Students in the School of Art and Design regularly explore how art achieves meaning and significance through experimentation with setting and presentation.

Recently, as part of a non-major class assignment, a student left a class project on the South Terrace of the Illini Union, a place on the quad that has historically functioned as this campus’ most public platform for pronouncements, demonstrations, and displays. 

This site has served for decades as a place where students and other community members gather to invite collective address of urgent matters. For example, black students gathered on the South Terrace on September 10, 1968 to discuss the inadequate housing provided as part of Project 500, Illinois’ first concentrated effort to admit more students of color. That gathering turned historic when, after staging a sit-in just inside the Union in the South Lounge, the university responded by arresting 240 students - a galvanizing moment for civil rights at Illinois.

When students, staff, faculty, and community members think of “public” on campus in terms of “public address,” they often think of the South Terrace. So it’s understandable that a student artist looking to understand how an artwork’s meaning takes shape through its setting might try siting a work there. There is even a justifiable precedent for doing so without permission, as sometimes an artwork that has been granted permission is already constrained in what it can say, do, communicate, or symbolize. 

We teach about public art and other approaches to site-specific aesthetics, and we explain the implications of seeking permission to our students through examples and principles. We explain that the decision to seek permission is actually a choice as significant as the choice of color or shape in a public sculpture. And we explain that should they choose not to seek permission, they bear all the more responsibility for the work’s impact on others.

The maker of the work that disturbed many on the South Terrace last week did not seek permission. Whether that was a good choice in terms of the assignment is a matter best left to the instructor and student. What we can say for certain, however, is that the sculpture in question certainly acquired new meaning through its site. Recent events have for many associated the South Terrace not just with the whole history of protest on campus, or with a generic sense of “publicness,” but with specific black voices, calling through rallies as recently as last Wednesday for address of systemic racism and historical violence against black students. So the anonymous placement of any sculpture there would understandably be read by many as either a response to those voices, or an attempt to represent those voices.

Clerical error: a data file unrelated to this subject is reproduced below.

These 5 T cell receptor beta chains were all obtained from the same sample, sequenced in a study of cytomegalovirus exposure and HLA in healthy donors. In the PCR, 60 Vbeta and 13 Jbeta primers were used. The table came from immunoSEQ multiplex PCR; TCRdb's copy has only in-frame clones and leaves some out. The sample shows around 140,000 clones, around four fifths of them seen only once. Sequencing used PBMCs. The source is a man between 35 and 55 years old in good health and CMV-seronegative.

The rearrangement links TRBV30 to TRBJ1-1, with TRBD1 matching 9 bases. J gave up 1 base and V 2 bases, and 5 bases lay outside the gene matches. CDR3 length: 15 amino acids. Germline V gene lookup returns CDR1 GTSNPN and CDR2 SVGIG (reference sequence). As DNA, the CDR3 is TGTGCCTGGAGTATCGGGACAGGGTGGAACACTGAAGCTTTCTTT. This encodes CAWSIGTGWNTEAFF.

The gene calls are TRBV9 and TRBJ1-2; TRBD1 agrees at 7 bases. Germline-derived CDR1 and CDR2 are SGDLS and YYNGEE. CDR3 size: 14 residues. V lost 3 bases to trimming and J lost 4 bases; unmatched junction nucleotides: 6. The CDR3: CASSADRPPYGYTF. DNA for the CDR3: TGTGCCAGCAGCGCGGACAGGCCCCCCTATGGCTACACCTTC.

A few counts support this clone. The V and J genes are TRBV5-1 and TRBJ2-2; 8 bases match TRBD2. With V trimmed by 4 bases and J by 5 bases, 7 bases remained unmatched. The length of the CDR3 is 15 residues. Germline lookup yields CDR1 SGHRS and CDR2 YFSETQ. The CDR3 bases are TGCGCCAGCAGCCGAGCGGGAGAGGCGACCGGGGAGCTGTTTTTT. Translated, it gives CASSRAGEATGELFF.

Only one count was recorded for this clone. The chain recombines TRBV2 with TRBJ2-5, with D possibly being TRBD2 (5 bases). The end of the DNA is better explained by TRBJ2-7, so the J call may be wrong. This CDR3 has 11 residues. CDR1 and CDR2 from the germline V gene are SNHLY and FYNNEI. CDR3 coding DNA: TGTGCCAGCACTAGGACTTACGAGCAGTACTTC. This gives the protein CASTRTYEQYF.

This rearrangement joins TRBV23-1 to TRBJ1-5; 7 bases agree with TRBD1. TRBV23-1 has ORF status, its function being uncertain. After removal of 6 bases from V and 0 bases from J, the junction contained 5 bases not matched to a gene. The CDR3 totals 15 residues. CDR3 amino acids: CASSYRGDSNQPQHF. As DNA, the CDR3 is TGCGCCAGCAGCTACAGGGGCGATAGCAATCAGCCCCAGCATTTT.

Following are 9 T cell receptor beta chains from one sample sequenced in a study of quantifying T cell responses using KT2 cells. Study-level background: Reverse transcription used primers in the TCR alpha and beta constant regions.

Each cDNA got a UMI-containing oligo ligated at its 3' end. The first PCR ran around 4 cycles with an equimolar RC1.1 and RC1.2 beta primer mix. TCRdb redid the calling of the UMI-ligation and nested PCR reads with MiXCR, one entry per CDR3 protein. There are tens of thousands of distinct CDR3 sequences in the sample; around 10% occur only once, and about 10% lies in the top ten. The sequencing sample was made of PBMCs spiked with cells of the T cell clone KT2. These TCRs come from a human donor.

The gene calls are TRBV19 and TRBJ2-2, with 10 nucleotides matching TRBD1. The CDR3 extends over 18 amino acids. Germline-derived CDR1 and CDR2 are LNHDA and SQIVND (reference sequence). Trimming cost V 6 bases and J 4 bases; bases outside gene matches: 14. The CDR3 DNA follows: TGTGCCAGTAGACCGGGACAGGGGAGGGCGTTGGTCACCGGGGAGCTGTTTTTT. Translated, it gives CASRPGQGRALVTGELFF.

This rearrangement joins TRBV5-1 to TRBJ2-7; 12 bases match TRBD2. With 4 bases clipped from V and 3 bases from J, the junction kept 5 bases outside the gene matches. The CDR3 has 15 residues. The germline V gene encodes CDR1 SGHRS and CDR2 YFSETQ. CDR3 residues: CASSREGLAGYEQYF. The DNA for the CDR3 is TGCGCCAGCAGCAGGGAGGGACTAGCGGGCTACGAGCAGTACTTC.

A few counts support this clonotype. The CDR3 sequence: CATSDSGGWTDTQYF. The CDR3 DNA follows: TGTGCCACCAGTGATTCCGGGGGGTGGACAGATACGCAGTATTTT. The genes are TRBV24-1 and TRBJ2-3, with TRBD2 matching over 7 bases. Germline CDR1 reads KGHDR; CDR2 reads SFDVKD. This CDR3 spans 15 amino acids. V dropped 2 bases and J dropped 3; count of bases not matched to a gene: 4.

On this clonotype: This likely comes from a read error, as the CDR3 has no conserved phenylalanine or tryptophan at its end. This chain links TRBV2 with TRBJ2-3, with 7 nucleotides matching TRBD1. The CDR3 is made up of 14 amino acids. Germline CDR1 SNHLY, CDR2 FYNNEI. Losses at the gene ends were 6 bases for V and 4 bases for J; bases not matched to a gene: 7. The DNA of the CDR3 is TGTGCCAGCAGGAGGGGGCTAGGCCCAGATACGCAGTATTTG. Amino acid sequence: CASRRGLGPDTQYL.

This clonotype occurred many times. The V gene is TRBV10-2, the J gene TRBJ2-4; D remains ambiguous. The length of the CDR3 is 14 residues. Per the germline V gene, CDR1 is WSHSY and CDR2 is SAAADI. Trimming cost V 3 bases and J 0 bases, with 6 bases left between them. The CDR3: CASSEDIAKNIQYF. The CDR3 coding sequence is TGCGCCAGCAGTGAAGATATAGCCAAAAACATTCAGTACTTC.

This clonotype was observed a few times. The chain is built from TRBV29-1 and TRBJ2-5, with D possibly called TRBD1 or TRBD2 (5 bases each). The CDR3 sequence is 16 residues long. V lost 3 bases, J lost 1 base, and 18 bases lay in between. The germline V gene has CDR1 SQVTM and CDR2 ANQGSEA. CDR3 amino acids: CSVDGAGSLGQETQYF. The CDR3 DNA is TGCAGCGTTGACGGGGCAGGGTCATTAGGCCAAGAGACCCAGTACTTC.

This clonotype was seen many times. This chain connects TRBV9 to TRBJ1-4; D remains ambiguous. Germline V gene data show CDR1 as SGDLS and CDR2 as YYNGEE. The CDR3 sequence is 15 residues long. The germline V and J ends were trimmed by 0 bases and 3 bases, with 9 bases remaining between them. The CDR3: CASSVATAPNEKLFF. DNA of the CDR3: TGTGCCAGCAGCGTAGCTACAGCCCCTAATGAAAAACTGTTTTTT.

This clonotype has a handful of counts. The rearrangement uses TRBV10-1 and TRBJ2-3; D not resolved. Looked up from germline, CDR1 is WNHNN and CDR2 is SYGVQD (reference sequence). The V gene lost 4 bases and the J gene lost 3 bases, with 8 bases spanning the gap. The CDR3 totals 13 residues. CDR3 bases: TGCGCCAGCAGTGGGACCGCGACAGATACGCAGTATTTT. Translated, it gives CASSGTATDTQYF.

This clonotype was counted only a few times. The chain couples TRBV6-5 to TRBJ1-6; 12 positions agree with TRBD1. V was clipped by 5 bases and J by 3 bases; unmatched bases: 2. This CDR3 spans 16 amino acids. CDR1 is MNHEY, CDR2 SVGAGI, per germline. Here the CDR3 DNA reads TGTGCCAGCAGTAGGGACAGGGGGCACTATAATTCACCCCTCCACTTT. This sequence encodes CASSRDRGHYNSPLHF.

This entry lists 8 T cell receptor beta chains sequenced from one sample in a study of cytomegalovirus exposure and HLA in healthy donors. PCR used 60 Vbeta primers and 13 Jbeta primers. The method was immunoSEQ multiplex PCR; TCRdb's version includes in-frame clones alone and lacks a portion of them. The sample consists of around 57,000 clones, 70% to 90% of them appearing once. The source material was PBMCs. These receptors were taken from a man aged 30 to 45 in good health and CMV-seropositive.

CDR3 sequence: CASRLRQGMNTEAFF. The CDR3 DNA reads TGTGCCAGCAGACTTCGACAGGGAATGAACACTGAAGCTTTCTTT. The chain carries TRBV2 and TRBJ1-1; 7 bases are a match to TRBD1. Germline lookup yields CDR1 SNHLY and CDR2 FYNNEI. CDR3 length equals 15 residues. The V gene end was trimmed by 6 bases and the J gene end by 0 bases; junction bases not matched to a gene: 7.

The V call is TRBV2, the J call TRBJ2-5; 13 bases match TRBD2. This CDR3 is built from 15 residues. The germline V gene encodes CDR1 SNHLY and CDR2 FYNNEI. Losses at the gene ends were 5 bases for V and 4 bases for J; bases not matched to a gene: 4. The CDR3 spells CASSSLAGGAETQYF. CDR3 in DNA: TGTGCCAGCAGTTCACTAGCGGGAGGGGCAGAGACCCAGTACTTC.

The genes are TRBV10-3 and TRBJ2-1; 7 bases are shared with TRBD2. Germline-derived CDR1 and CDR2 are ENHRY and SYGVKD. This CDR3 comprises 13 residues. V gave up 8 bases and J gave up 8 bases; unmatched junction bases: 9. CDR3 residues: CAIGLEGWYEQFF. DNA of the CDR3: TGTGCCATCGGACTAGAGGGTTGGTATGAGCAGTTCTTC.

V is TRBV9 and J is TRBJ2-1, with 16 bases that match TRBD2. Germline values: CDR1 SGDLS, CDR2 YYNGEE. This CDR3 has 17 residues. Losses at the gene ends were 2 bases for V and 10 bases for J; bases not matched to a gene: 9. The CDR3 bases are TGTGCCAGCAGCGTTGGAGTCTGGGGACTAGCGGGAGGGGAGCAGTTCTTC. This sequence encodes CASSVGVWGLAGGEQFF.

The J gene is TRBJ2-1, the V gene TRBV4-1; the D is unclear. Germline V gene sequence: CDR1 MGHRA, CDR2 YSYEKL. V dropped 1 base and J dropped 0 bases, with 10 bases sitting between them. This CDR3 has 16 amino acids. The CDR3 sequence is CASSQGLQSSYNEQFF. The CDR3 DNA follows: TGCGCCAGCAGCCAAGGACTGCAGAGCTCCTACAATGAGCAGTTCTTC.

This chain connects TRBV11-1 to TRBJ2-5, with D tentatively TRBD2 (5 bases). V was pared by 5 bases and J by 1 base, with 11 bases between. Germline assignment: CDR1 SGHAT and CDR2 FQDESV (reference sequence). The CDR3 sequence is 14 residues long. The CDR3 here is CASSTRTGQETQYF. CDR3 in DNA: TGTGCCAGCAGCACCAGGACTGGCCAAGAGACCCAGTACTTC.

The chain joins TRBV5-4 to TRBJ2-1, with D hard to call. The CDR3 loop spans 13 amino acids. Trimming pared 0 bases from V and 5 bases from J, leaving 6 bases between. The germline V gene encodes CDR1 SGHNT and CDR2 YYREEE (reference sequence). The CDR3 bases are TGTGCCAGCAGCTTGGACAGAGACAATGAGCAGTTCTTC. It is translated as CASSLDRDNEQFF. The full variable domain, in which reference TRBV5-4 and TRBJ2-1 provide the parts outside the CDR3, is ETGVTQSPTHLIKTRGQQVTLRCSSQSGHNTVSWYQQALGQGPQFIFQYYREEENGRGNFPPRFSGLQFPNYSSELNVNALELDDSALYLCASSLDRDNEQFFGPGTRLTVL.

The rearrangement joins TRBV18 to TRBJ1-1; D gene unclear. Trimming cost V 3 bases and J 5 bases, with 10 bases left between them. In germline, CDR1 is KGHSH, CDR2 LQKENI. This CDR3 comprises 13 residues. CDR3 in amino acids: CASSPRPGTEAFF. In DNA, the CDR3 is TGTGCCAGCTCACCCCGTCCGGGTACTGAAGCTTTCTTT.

Though the School will continue to support student experimentation of this kind, however poorly conceived, the last thing students of color need on this campus is another act to examine as a potential threat or slight. The School regrets that this interpretation of a classroom assignment contributed to the already burdensome work of black students at this critical moment for our campus. We have addressed this matter with the students and instructor involved, and apologize for how the work of one of our classes caused yet more strife for those who have borne much.

There exists a rich history of public art on this campus that more effectively facilitates discussion about rights to display and speech, both through its execution and response. If anyone wants to learn more about this area of art, you need look no further than the history of the Edgar Heap-of-Birds sculptures that existed on Nevada Street just a few years ago, only to be vandalized. (For more on that, please read here.) 

We hope that many within and without the School of Art and Design will continue to freely explore how our public spaces serve to contain, constrain, or enable robust reflection and action about the sort of university we wish to be. We also hope they will do so with a close eye to implications for those feeling most vulnerable during a time of tension and controversy for this campus and others.